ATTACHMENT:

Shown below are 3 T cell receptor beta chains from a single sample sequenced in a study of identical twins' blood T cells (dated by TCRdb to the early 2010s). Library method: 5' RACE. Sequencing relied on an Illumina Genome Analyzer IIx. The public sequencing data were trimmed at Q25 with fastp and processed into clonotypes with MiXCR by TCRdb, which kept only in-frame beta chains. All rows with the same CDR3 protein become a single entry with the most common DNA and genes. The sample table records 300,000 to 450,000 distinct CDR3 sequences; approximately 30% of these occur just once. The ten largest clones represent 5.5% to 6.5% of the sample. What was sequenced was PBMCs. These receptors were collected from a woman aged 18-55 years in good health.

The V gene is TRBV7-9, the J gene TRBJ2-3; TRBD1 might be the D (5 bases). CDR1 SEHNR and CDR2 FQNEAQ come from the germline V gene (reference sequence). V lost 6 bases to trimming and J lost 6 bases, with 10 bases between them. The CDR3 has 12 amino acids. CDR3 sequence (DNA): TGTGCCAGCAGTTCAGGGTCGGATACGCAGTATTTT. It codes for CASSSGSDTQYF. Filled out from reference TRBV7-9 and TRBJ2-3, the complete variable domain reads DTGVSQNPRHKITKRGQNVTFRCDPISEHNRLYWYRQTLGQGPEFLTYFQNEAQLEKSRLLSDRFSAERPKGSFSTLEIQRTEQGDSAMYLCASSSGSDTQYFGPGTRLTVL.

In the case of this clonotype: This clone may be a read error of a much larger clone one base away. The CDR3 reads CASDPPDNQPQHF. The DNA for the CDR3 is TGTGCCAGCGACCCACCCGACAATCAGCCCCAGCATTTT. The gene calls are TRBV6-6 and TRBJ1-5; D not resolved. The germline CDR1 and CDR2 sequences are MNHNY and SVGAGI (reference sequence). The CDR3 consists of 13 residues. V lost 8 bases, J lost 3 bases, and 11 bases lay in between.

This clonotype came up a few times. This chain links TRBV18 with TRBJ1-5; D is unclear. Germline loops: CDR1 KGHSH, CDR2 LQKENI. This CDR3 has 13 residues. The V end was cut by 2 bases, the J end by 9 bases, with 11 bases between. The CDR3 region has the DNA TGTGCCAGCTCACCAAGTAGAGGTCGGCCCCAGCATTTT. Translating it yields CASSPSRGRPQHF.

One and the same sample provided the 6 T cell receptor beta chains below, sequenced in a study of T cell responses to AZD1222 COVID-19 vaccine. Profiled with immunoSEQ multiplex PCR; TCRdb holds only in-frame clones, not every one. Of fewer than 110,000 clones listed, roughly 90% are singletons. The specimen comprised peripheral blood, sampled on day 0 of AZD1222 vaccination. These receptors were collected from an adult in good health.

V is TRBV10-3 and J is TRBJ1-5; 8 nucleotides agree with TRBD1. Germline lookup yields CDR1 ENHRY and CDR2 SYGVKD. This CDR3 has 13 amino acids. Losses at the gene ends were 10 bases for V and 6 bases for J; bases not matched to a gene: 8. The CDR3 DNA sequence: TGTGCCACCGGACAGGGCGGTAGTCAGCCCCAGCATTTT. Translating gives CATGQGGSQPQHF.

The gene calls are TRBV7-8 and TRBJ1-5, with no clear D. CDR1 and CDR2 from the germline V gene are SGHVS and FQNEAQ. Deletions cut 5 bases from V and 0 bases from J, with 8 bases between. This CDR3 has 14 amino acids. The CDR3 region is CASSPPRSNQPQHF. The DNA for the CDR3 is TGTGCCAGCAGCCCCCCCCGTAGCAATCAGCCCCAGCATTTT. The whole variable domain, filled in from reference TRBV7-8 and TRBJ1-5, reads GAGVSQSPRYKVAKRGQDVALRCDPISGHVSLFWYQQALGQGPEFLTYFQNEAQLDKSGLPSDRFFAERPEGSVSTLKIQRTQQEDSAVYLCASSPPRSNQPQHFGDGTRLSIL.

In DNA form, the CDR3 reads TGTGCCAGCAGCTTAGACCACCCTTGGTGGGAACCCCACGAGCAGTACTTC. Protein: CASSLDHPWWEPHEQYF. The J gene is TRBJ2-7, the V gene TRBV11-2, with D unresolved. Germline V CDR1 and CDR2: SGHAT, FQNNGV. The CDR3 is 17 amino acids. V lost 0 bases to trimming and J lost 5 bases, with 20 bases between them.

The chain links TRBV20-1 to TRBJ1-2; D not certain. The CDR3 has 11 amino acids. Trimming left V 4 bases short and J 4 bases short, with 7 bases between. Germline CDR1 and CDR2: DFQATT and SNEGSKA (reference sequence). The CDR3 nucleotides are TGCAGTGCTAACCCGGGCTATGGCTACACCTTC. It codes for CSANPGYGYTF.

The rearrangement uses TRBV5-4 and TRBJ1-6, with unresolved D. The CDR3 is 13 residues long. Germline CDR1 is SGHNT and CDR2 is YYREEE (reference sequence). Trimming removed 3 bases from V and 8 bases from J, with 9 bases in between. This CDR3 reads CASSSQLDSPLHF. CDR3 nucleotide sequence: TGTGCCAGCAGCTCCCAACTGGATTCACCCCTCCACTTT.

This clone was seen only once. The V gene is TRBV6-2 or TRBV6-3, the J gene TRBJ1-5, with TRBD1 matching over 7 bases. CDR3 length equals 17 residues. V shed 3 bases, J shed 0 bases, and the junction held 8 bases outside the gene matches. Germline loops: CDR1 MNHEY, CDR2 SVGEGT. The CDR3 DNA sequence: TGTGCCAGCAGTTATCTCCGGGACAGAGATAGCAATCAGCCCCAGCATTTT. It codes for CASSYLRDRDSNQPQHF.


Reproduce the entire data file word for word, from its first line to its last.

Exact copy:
Shown below are 3 T cell receptor beta chains from a single sample sequenced in a study of identical twins' blood T cells (dated by TCRdb to the early 2010s). Library method: 5' RACE. Sequencing relied on an Illumina Genome Analyzer IIx. The public sequencing data were trimmed at Q25 with fastp and processed into clonotypes with MiXCR by TCRdb, which kept only in-frame beta chains. All rows with the same CDR3 protein become a single entry with the most common DNA and genes. The sample table records 300,000 to 450,000 distinct CDR3 sequences; approximately 30% of these occur just once. The ten largest clones represent 5.5% to 6.5% of the sample. What was sequenced was PBMCs. These receptors were collected from a woman aged 18-55 years in good health.

The V gene is TRBV7-9, the J gene TRBJ2-3; TRBD1 might be the D (5 bases). CDR1 SEHNR and CDR2 FQNEAQ come from the germline V gene (reference sequence). V lost 6 bases to trimming and J lost 6 bases, with 10 bases between them. The CDR3 has 12 amino acids. CDR3 sequence (DNA): TGTGCCAGCAGTTCAGGGTCGGATACGCAGTATTTT. It codes for CASSSGSDTQYF. Filled out from reference TRBV7-9 and TRBJ2-3, the complete variable domain reads DTGVSQNPRHKITKRGQNVTFRCDPISEHNRLYWYRQTLGQGPEFLTYFQNEAQLEKSRLLSDRFSAERPKGSFSTLEIQRTEQGDSAMYLCASSSGSDTQYFGPGTRLTVL.

In the case of this clonotype: This clone may be a read error of a much larger clone one base away. The CDR3 reads CASDPPDNQPQHF. The DNA for the CDR3 is TGTGCCAGCGACCCACCCGACAATCAGCCCCAGCATTTT. The gene calls are TRBV6-6 and TRBJ1-5; D not resolved. The germline CDR1 and CDR2 sequences are MNHNY and SVGAGI (reference sequence). The CDR3 consists of 13 residues. V lost 8 bases, J lost 3 bases, and 11 bases lay in between.

This clonotype came up a few times. This chain links TRBV18 with TRBJ1-5; D is unclear. Germline loops: CDR1 KGHSH, CDR2 LQKENI. This CDR3 has 13 residues. The V end was cut by 2 bases, the J end by 9 bases, with 11 bases between. The CDR3 region has the DNA TGTGCCAGCTCACCAAGTAGAGGTCGGCCCCAGCATTTT. Translating it yields CASSPSRGRPQHF.

One and the same sample provided the 6 T cell receptor beta chains below, sequenced in a study of T cell responses to AZD1222 COVID-19 vaccine. Profiled with immunoSEQ multiplex PCR; TCRdb holds only in-frame clones, not every one. Of fewer than 110,000 clones listed, roughly 90% are singletons. The specimen comprised peripheral blood, sampled on day 0 of AZD1222 vaccination. These receptors were collected from an adult in good health.

V is TRBV10-3 and J is TRBJ1-5; 8 nucleotides agree with TRBD1. Germline lookup yields CDR1 ENHRY and CDR2 SYGVKD. This CDR3 has 13 amino acids. Losses at the gene ends were 10 bases for V and 6 bases for J; bases not matched to a gene: 8. The CDR3 DNA sequence: TGTGCCACCGGACAGGGCGGTAGTCAGCCCCAGCATTTT. Translating gives CATGQGGSQPQHF.

The gene calls are TRBV7-8 and TRBJ1-5, with no clear D. CDR1 and CDR2 from the germline V gene are SGHVS and FQNEAQ. Deletions cut 5 bases from V and 0 bases from J, with 8 bases between. This CDR3 has 14 amino acids. The CDR3 region is CASSPPRSNQPQHF. The DNA for the CDR3 is TGTGCCAGCAGCCCCCCCCGTAGCAATCAGCCCCAGCATTTT. The whole variable domain, filled in from reference TRBV7-8 and TRBJ1-5, reads GAGVSQSPRYKVAKRGQDVALRCDPISGHVSLFWYQQALGQGPEFLTYFQNEAQLDKSGLPSDRFFAERPEGSVSTLKIQRTQQEDSAVYLCASSPPRSNQPQHFGDGTRLSIL.

In DNA form, the CDR3 reads TGTGCCAGCAGCTTAGACCACCCTTGGTGGGAACCCCACGAGCAGTACTTC. Protein: CASSLDHPWWEPHEQYF. The J gene is TRBJ2-7, the V gene TRBV11-2, with D unresolved. Germline V CDR1 and CDR2: SGHAT, FQNNGV. The CDR3 is 17 amino acids. V lost 0 bases to trimming and J lost 5 bases, with 20 bases between them.

The chain links TRBV20-1 to TRBJ1-2; D not certain. The CDR3 has 11 amino acids. Trimming left V 4 bases short and J 4 bases short, with 7 bases between. Germline CDR1 and CDR2: DFQATT and SNEGSKA (reference sequence). The CDR3 nucleotides are TGCAGTGCTAACCCGGGCTATGGCTACACCTTC. It codes for CSANPGYGYTF.

The rearrangement uses TRBV5-4 and TRBJ1-6, with unresolved D. The CDR3 is 13 residues long. Germline CDR1 is SGHNT and CDR2 is YYREEE (reference sequence). Trimming removed 3 bases from V and 8 bases from J, with 9 bases in between. This CDR3 reads CASSSQLDSPLHF. CDR3 nucleotide sequence: TGTGCCAGCAGCTCCCAACTGGATTCACCCCTCCACTTT.

This clone was seen only once. The V gene is TRBV6-2 or TRBV6-3, the J gene TRBJ1-5, with TRBD1 matching over 7 bases. CDR3 length equals 17 residues. V shed 3 bases, J shed 0 bases, and the junction held 8 bases outside the gene matches. Germline loops: CDR1 MNHEY, CDR2 SVGEGT. The CDR3 DNA sequence: TGTGCCAGCAGTTATCTCCGGGACAGAGATAGCAATCAGCCCCAGCATTTT. It codes for CASSYLRDRDSNQPQHF.